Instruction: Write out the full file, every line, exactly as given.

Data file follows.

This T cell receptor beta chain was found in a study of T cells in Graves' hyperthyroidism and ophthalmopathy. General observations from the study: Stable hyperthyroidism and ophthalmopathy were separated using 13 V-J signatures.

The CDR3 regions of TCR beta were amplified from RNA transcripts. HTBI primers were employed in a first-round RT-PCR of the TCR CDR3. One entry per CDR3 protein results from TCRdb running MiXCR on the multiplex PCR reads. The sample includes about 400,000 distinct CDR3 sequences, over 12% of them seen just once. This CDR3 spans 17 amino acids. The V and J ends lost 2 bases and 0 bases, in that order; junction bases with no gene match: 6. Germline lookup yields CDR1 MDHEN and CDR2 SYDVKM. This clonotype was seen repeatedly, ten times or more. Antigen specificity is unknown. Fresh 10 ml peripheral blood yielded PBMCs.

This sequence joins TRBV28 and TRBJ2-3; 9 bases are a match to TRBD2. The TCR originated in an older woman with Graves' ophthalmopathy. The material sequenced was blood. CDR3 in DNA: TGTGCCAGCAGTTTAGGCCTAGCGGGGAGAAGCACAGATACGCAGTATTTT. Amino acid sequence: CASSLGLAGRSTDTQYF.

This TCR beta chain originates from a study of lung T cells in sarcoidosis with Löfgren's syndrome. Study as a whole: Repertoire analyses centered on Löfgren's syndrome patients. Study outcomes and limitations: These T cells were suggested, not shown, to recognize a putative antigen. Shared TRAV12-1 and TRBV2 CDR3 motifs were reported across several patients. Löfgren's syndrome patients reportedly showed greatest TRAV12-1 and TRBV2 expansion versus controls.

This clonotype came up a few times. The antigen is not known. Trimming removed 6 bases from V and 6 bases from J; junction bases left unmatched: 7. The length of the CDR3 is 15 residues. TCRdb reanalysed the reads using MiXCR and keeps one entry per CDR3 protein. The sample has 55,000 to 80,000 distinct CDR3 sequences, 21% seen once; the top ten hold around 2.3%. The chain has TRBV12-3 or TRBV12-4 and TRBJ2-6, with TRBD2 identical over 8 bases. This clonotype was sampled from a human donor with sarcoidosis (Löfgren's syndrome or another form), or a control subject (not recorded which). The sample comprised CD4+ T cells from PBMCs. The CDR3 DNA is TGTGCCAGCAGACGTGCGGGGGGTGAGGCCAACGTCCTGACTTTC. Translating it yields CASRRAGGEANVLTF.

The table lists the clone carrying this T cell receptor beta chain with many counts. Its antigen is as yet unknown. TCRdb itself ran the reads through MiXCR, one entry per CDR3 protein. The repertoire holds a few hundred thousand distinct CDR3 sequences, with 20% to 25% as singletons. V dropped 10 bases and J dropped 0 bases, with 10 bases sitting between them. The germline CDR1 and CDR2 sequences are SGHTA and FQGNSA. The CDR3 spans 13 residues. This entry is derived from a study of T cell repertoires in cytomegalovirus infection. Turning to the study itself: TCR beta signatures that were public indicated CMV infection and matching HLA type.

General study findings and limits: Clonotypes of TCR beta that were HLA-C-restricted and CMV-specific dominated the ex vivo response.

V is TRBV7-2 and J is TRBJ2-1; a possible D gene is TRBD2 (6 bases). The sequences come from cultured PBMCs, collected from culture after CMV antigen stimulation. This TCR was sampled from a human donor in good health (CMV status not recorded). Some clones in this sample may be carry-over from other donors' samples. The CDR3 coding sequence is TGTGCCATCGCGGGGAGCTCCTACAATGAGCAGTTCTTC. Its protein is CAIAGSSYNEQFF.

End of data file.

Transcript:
This T cell receptor beta chain was found in a study of T cells in Graves' hyperthyroidism and ophthalmopathy. General observations from the study: Stable hyperthyroidism and ophthalmopathy were separated using 13 V-J signatures.

The CDR3 regions of TCR beta were amplified from RNA transcripts. HTBI primers were employed in a first-round RT-PCR of the TCR CDR3. One entry per CDR3 protein results from TCRdb running MiXCR on the multiplex PCR reads. The sample includes about 400,000 distinct CDR3 sequences, over 12% of them seen just once. This CDR3 spans 17 amino acids. The V and J ends lost 2 bases and 0 bases, in that order; junction bases with no gene match: 6. Germline lookup yields CDR1 MDHEN and CDR2 SYDVKM. This clonotype was seen repeatedly, ten times or more. Antigen specificity is unknown. Fresh 10 ml peripheral blood yielded PBMCs.

This sequence joins TRBV28 and TRBJ2-3; 9 bases are a match to TRBD2. The TCR originated in an older woman with Graves' ophthalmopathy. The material sequenced was blood. CDR3 in DNA: TGTGCCAGCAGTTTAGGCCTAGCGGGGAGAAGCACAGATACGCAGTATTTT. Amino acid sequence: CASSLGLAGRSTDTQYF.

This TCR beta chain originates from a study of lung T cells in sarcoidosis with Löfgren's syndrome. Study as a whole: Repertoire analyses centered on Löfgren's syndrome patients. Study outcomes and limitations: These T cells were suggested, not shown, to recognize a putative antigen. Shared TRAV12-1 and TRBV2 CDR3 motifs were reported across several patients. Löfgren's syndrome patients reportedly showed greatest TRAV12-1 and TRBV2 expansion versus controls.

This clonotype came up a few times. The antigen is not known. Trimming removed 6 bases from V and 6 bases from J; junction bases left unmatched: 7. The length of the CDR3 is 15 residues. TCRdb reanalysed the reads using MiXCR and keeps one entry per CDR3 protein. The sample has 55,000 to 80,000 distinct CDR3 sequences, 21% seen once; the top ten hold around 2.3%. The chain has TRBV12-3 or TRBV12-4 and TRBJ2-6, with TRBD2 identical over 8 bases. This clonotype was sampled from a human donor with sarcoidosis (Löfgren's syndrome or another form), or a control subject (not recorded which). The sample comprised CD4+ T cells from PBMCs. The CDR3 DNA is TGTGCCAGCAGACGTGCGGGGGGTGAGGCCAACGTCCTGACTTTC. Translating it yields CASRRAGGEANVLTF.

The table lists the clone carrying this T cell receptor beta chain with many counts. Its antigen is as yet unknown. TCRdb itself ran the reads through MiXCR, one entry per CDR3 protein. The repertoire holds a few hundred thousand distinct CDR3 sequences, with 20% to 25% as singletons. V dropped 10 bases and J dropped 0 bases, with 10 bases sitting between them. The germline CDR1 and CDR2 sequences are SGHTA and FQGNSA. The CDR3 spans 13 residues. This entry is derived from a study of T cell repertoires in cytomegalovirus infection. Turning to the study itself: TCR beta signatures that were public indicated CMV infection and matching HLA type.

General study findings and limits: Clonotypes of TCR beta that were HLA-C-restricted and CMV-specific dominated the ex vivo response.

V is TRBV7-2 and J is TRBJ2-1; a possible D gene is TRBD2 (6 bases). The sequences come from cultured PBMCs, collected from culture after CMV antigen stimulation. This TCR was sampled from a human donor in good health (CMV status not recorded). Some clones in this sample may be carry-over from other donors' samples. The CDR3 coding sequence is TGTGCCATCGCGGGGAGCTCCTACAATGAGCAGTTCTTC. Its protein is CAIAGSSYNEQFF.